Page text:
In producing and processing the leaf in the course of a year, Kalu said youths, who participate in the scent leaf business in the association have bought new tricycles (Keke Napep) from income made; it is a simple business. He said ‘Wealth is just knowledge application’ and within a space of a plot of land, scent leaves worth hundreds of thousands of naira can be harvested in less than half a year.
 
‘It grows quite fast, in fact just days after every cutting, especially when you put a little local manure,’ he disclosed.
 
On administrative bottlenecks working against agricultural innovations, he said the Innovation Platform and a scientist went to Ghana to understudy their yam vine seed multiplication, which they claimed they got from Israel. “When we came back, I tabled it before the Platform and it was immediately explored. We got a piece of land and approval; we started the yam vine seed multiplication. It has survived and it is working. We are looking forward to seeing what the yield would be.”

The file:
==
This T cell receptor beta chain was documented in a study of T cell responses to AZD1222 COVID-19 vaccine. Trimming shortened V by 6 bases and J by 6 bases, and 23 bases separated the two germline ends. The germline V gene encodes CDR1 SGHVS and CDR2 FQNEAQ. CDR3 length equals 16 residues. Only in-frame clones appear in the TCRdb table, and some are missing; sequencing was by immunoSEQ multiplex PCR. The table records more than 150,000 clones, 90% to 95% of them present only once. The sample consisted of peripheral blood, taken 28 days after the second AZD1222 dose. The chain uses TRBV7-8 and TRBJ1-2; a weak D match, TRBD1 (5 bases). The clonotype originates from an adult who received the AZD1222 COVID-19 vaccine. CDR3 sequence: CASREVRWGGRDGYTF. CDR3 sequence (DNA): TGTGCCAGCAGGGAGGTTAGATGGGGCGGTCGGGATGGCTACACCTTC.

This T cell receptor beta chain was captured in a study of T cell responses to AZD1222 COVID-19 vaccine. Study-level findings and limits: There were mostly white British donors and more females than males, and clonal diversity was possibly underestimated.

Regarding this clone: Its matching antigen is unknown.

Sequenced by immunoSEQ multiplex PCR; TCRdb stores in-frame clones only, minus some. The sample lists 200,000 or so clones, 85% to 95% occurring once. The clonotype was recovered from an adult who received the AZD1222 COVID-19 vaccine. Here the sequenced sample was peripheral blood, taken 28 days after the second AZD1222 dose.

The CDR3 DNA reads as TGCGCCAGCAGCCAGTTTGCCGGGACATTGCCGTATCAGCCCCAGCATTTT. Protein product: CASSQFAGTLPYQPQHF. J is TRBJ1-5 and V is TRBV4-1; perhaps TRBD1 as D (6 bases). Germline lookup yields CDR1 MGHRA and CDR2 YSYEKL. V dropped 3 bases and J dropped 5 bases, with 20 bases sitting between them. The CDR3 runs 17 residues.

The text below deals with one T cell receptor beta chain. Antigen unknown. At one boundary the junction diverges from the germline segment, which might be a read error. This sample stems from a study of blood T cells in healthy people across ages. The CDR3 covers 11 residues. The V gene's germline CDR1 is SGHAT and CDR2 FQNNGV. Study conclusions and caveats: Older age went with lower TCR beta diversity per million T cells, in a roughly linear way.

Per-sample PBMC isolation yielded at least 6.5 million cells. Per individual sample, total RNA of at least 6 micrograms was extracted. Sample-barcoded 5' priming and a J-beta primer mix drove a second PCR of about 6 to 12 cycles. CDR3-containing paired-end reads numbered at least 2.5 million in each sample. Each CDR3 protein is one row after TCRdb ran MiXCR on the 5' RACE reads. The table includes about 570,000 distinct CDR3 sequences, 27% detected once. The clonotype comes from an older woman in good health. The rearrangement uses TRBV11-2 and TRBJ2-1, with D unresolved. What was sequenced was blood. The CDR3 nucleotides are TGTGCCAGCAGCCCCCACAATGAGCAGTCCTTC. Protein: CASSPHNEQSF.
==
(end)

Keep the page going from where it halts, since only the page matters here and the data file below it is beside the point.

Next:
The scientist, he said is still battling with layers of authority in government, “he is still putting papers together to tell what he saw. He is at the mercy of the directors. However, on our part, we are forging ahead with the crop.



1 Comment
  • emmanuel kalu

    this is very good. it is the hope that the state govt would invest in this and use this to generate more revenue, create jobs and provide some kind of food stability in the state. states have land, there are youth looking for jobs and income. invest in this process and other aspects of agriculture to grow the economy. Then use your allocation to support job creations and social projects.